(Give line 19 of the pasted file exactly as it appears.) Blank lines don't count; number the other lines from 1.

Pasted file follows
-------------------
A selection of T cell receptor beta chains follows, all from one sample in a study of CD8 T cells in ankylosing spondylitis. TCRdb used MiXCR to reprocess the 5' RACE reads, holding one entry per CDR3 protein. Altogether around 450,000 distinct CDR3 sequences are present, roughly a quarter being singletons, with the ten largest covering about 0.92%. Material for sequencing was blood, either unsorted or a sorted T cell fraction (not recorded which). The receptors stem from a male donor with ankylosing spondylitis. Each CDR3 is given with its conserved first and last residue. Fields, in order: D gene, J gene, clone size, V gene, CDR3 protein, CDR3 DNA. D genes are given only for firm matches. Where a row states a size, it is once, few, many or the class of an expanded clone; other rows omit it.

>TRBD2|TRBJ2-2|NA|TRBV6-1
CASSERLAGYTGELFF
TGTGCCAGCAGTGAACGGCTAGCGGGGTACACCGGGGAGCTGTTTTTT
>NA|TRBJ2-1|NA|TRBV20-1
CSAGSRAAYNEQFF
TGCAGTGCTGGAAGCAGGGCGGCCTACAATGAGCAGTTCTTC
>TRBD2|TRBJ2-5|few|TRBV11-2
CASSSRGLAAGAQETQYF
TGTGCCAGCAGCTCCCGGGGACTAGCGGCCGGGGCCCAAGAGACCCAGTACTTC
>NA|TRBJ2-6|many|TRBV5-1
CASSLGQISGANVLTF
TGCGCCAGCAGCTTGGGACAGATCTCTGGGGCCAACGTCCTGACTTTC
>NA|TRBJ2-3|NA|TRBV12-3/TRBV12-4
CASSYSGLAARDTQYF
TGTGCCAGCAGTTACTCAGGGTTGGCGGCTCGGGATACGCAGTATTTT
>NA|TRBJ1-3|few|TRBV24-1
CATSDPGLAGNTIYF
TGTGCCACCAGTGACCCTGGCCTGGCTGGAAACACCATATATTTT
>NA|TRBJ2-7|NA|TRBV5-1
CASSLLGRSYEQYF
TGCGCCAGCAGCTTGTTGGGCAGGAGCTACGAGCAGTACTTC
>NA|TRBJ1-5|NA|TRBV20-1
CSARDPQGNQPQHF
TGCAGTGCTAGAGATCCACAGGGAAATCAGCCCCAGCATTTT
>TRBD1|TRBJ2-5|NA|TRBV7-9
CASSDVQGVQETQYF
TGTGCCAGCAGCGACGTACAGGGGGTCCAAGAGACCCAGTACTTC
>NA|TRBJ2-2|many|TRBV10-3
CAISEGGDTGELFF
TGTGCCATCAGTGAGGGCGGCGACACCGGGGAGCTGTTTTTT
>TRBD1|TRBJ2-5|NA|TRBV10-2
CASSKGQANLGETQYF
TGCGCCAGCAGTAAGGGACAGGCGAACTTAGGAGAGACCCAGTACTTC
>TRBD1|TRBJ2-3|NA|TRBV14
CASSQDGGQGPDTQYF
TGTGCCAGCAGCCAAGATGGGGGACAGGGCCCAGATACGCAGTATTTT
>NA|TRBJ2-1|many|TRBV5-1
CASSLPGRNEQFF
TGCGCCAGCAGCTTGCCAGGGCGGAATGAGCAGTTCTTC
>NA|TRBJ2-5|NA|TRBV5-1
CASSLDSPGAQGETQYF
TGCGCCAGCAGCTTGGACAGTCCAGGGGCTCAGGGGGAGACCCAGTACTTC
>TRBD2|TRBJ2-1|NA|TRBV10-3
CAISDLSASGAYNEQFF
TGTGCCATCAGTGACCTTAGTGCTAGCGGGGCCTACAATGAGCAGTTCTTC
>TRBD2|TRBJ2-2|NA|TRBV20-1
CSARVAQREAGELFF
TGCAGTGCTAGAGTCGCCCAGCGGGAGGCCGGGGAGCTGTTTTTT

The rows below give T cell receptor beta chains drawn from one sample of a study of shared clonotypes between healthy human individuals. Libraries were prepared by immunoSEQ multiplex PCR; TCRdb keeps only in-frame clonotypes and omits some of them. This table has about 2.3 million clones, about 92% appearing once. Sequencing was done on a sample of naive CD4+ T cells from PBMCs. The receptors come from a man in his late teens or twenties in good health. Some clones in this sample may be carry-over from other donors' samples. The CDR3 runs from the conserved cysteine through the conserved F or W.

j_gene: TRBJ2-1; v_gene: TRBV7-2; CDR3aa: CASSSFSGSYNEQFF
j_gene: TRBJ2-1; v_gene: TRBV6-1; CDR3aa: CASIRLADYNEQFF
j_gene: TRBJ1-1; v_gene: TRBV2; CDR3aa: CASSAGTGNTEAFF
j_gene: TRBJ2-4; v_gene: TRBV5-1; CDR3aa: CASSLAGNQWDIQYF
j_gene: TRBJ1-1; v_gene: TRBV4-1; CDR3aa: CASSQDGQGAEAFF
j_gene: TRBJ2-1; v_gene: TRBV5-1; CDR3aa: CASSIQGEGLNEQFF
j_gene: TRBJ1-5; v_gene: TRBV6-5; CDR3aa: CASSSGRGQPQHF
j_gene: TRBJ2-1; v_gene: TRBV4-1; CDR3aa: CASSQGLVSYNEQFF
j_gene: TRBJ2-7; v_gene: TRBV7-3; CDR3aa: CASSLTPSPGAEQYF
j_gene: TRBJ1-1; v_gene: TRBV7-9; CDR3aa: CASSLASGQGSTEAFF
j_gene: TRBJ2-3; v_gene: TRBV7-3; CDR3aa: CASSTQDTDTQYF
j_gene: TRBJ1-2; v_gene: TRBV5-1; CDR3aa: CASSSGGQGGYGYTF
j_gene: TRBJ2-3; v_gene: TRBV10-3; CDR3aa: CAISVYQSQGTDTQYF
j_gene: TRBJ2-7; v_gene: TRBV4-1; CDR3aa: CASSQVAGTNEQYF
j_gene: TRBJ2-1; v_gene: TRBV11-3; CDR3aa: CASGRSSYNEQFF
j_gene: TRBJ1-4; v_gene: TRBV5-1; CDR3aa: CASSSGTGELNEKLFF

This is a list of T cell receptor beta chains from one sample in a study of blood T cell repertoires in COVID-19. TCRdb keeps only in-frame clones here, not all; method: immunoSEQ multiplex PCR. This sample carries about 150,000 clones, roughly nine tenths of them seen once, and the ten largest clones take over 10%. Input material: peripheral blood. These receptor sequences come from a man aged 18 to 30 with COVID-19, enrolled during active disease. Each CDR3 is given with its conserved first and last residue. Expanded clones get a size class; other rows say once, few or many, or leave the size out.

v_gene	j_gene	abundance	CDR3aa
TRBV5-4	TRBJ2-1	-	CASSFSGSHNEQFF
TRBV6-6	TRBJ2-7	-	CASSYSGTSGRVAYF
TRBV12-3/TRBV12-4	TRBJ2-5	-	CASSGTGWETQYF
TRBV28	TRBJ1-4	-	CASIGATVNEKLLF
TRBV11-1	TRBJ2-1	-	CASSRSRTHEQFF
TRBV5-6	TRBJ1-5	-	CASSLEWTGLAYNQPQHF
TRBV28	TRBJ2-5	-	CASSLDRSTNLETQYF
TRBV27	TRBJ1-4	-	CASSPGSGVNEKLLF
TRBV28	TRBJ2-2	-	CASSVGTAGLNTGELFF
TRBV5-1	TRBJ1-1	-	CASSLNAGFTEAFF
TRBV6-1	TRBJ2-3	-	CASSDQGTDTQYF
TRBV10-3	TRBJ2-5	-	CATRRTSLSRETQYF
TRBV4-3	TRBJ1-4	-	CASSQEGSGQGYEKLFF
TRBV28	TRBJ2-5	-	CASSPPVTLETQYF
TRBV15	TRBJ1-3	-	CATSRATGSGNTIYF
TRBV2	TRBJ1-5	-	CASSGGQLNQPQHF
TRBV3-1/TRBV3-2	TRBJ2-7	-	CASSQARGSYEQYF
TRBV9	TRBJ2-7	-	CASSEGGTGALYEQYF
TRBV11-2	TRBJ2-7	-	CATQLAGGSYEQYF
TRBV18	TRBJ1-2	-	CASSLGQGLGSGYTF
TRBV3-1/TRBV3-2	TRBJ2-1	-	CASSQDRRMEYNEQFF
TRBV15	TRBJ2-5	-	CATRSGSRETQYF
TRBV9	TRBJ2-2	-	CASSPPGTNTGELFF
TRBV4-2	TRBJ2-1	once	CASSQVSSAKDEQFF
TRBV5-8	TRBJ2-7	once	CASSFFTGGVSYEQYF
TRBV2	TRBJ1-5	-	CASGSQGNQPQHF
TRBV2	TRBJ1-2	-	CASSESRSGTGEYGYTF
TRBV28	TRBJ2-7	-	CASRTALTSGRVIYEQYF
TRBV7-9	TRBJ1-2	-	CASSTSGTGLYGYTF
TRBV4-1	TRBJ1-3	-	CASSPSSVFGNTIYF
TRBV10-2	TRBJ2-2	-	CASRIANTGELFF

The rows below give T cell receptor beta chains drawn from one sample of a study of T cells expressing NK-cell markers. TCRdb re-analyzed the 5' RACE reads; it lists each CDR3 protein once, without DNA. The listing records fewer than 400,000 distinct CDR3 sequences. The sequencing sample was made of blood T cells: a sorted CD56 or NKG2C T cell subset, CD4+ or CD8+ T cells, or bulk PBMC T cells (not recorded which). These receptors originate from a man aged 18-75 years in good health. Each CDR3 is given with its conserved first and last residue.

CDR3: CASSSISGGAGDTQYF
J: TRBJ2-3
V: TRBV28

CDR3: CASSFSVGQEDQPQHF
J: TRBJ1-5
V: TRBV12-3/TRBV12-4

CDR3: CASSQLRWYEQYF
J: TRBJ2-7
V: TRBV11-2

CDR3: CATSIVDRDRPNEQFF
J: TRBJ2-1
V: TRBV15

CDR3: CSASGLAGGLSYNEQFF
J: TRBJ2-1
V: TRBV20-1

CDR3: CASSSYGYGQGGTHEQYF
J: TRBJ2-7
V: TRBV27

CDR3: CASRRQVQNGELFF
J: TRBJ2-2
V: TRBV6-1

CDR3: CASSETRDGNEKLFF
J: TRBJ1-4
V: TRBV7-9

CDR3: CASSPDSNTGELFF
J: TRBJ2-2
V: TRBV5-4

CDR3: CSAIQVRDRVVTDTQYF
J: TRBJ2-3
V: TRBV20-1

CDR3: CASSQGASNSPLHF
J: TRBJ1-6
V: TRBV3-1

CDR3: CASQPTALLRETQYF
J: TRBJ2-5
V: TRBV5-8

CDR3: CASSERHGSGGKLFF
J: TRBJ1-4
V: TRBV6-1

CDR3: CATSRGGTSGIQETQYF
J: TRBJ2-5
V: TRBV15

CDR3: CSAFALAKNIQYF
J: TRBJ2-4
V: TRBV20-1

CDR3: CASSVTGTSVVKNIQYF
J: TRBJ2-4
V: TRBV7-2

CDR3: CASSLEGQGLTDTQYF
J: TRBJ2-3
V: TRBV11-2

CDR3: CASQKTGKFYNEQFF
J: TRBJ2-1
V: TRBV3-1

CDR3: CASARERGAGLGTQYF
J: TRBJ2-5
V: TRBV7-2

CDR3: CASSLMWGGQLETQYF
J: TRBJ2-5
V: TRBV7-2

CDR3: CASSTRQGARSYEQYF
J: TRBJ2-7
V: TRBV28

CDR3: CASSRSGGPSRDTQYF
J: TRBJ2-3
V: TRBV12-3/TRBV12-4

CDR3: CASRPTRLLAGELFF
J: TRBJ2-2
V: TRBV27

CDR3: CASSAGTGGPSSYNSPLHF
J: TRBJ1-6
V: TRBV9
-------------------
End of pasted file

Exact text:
TGTGCCACCAGTGACCCTGGCCTGGCTGGAAACACCATATATTTT